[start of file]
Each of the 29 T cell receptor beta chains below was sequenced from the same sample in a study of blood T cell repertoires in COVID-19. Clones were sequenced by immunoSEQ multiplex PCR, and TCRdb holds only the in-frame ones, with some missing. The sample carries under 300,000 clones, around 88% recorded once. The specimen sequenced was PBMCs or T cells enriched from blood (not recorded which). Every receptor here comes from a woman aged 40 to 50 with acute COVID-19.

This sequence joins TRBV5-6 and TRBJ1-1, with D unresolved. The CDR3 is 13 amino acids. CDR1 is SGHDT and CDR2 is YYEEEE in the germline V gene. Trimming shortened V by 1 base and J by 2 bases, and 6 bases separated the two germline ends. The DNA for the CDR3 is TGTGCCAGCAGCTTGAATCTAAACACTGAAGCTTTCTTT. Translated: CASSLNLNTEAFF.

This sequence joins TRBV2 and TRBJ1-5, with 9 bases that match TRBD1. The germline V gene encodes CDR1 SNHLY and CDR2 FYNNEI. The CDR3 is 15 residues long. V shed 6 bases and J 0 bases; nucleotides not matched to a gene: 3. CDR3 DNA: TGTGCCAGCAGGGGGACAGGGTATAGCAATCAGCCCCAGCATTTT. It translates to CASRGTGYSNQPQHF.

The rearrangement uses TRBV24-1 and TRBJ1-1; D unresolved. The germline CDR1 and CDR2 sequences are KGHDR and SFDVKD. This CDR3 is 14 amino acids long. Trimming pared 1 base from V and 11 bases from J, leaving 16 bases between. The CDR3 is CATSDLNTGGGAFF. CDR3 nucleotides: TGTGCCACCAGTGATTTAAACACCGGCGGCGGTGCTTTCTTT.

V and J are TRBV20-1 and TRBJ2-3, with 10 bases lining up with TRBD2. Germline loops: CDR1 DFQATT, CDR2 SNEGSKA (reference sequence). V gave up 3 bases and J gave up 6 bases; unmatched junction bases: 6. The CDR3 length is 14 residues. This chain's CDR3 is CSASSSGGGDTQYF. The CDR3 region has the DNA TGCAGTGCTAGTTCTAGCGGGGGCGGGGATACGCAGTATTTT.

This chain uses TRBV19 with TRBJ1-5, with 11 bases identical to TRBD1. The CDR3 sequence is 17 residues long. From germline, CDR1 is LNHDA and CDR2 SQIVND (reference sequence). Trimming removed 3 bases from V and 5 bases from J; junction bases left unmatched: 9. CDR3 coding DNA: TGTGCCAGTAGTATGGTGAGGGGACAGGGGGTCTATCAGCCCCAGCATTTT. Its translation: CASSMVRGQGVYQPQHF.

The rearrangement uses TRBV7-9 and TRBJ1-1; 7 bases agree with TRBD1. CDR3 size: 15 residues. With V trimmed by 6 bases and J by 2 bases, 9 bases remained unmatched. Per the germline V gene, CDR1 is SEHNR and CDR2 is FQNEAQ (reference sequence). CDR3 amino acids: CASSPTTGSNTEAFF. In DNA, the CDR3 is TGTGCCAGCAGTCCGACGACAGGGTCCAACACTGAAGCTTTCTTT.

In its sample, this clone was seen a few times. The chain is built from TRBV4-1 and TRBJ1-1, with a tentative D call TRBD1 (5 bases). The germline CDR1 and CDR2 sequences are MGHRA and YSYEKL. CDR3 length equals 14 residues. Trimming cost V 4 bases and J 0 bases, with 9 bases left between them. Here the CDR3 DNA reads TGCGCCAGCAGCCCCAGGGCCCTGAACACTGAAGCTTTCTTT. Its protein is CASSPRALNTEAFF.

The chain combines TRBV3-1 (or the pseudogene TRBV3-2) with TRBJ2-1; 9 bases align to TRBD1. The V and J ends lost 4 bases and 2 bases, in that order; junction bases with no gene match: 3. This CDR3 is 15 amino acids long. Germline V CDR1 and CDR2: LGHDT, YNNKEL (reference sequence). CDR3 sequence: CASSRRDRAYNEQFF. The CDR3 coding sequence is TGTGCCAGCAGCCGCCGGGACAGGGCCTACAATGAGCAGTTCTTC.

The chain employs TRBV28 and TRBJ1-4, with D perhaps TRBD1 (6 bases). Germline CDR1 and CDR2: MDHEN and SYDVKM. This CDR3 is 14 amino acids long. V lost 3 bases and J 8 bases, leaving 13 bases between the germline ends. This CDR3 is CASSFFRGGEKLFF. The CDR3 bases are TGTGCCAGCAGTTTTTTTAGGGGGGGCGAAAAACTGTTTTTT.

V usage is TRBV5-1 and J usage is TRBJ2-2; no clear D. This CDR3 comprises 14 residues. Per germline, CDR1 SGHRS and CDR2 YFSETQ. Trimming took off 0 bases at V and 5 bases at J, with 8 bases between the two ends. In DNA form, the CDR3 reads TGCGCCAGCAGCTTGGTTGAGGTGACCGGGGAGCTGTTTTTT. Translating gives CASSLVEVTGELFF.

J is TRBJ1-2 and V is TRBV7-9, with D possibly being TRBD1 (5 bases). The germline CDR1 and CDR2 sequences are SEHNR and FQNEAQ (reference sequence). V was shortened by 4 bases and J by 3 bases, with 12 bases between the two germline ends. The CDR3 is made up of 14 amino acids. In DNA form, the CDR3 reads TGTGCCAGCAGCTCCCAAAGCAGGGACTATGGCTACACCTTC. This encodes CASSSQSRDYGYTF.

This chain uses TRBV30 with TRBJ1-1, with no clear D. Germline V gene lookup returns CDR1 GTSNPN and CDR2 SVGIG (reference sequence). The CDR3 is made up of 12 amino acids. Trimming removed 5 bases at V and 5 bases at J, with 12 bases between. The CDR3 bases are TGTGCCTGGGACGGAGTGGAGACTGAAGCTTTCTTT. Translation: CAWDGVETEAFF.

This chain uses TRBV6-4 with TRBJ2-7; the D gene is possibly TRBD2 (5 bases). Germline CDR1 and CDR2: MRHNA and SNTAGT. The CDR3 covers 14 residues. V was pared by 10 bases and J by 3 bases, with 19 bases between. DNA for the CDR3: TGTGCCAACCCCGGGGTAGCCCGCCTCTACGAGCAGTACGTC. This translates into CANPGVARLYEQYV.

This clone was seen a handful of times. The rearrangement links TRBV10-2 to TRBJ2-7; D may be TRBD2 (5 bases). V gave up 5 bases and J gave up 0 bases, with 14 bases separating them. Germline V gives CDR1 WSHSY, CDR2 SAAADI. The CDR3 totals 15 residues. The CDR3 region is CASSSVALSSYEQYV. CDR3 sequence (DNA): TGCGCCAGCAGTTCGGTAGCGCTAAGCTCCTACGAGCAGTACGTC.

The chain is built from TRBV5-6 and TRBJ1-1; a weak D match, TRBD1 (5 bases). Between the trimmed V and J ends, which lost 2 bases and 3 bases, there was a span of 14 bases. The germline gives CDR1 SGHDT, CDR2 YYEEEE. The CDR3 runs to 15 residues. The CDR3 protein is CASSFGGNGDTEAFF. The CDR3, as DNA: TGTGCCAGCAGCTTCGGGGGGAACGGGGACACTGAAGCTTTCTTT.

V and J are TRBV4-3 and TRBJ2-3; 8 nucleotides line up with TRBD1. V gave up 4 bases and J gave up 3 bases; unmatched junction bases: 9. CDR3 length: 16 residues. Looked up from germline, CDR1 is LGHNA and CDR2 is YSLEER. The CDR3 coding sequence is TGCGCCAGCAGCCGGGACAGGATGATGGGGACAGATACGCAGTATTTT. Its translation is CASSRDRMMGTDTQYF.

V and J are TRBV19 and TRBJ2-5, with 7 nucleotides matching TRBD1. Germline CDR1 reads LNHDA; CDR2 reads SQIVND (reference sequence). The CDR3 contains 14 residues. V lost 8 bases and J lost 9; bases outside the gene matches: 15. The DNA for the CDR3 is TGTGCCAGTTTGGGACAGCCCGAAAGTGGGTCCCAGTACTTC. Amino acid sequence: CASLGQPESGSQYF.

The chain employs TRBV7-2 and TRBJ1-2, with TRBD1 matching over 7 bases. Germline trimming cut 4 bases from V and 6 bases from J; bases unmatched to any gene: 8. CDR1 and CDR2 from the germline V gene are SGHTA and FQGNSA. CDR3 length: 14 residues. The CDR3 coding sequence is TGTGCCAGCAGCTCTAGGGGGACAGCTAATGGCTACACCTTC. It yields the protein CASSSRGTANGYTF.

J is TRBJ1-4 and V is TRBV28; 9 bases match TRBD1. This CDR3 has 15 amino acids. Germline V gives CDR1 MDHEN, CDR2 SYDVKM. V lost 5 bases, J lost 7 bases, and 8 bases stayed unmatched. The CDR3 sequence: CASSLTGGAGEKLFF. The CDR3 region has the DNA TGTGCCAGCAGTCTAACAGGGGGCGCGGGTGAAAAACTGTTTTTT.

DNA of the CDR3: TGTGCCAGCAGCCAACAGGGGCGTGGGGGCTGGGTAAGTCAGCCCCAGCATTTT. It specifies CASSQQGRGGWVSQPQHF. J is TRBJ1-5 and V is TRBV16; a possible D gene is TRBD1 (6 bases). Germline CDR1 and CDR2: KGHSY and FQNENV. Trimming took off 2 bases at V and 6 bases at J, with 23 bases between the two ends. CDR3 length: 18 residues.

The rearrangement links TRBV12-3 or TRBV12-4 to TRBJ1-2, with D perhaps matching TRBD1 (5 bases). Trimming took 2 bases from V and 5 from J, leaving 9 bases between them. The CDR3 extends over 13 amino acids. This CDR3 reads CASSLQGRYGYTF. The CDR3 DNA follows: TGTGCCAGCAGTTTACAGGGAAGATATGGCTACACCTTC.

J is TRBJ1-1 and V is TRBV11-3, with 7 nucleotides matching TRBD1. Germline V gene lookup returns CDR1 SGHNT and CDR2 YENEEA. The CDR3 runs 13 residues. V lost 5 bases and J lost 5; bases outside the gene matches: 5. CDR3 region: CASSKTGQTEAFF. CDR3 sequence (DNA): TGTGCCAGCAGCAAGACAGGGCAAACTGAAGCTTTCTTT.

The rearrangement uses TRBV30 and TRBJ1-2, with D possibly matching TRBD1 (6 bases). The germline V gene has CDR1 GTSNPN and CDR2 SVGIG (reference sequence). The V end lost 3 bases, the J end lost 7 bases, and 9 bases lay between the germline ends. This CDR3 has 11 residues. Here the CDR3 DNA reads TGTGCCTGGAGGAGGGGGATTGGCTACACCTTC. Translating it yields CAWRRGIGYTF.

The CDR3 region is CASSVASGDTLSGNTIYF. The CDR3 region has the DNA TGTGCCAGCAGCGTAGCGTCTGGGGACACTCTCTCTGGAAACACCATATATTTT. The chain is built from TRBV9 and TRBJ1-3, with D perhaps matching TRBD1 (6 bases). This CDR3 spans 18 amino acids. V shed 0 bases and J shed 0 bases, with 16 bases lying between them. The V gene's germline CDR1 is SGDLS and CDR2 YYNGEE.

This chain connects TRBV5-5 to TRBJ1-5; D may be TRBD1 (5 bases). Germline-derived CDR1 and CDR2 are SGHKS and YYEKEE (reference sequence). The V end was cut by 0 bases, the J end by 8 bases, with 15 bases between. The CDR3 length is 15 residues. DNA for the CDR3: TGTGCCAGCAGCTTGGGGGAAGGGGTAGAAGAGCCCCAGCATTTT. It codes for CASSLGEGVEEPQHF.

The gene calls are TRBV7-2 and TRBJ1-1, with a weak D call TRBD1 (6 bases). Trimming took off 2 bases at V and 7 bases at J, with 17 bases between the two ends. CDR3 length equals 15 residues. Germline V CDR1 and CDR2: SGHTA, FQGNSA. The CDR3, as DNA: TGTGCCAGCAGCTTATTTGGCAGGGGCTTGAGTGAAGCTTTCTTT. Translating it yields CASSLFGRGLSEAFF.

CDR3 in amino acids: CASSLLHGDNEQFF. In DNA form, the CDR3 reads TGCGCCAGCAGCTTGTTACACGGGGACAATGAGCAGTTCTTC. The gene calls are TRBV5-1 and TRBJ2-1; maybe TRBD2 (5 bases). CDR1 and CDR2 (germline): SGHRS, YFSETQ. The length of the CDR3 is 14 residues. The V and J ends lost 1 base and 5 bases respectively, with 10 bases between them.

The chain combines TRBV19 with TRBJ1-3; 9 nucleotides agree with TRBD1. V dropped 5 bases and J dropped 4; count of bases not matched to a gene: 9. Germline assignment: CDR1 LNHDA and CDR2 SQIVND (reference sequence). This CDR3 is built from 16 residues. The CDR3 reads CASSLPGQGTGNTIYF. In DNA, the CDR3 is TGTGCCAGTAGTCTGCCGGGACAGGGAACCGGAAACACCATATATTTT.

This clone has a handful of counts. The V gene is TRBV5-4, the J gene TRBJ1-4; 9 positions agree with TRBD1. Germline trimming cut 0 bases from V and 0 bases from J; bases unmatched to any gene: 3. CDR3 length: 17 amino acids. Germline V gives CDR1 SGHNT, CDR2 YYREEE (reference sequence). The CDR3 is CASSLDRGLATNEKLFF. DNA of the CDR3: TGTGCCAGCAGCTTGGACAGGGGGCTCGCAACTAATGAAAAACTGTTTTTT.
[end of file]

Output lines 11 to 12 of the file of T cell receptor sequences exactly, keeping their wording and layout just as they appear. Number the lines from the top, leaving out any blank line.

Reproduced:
V usage is TRBV5-1 and J usage is TRBJ2-2; no clear D. This CDR3 comprises 14 residues. Per germline, CDR1 SGHRS and CDR2 YFSETQ. Trimming took off 0 bases at V and 5 bases at J, with 8 bases between the two ends. In DNA form, the CDR3 reads TGCGCCAGCAGCTTGGTTGAGGTGACCGGGGAGCTGTTTTTT. Translating gives CASSLVEVTGELFF.

J is TRBJ1-2 and V is TRBV7-9, with D possibly being TRBD1 (5 bases). The germline CDR1 and CDR2 sequences are SEHNR and FQNEAQ (reference sequence). V was shortened by 4 bases and J by 3 bases, with 12 bases between the two germline ends. The CDR3 is made up of 14 amino acids. In DNA form, the CDR3 reads TGTGCCAGCAGCTCCCAAAGCAGGGACTATGGCTACACCTTC. This encodes CASSSQSRDYGYTF.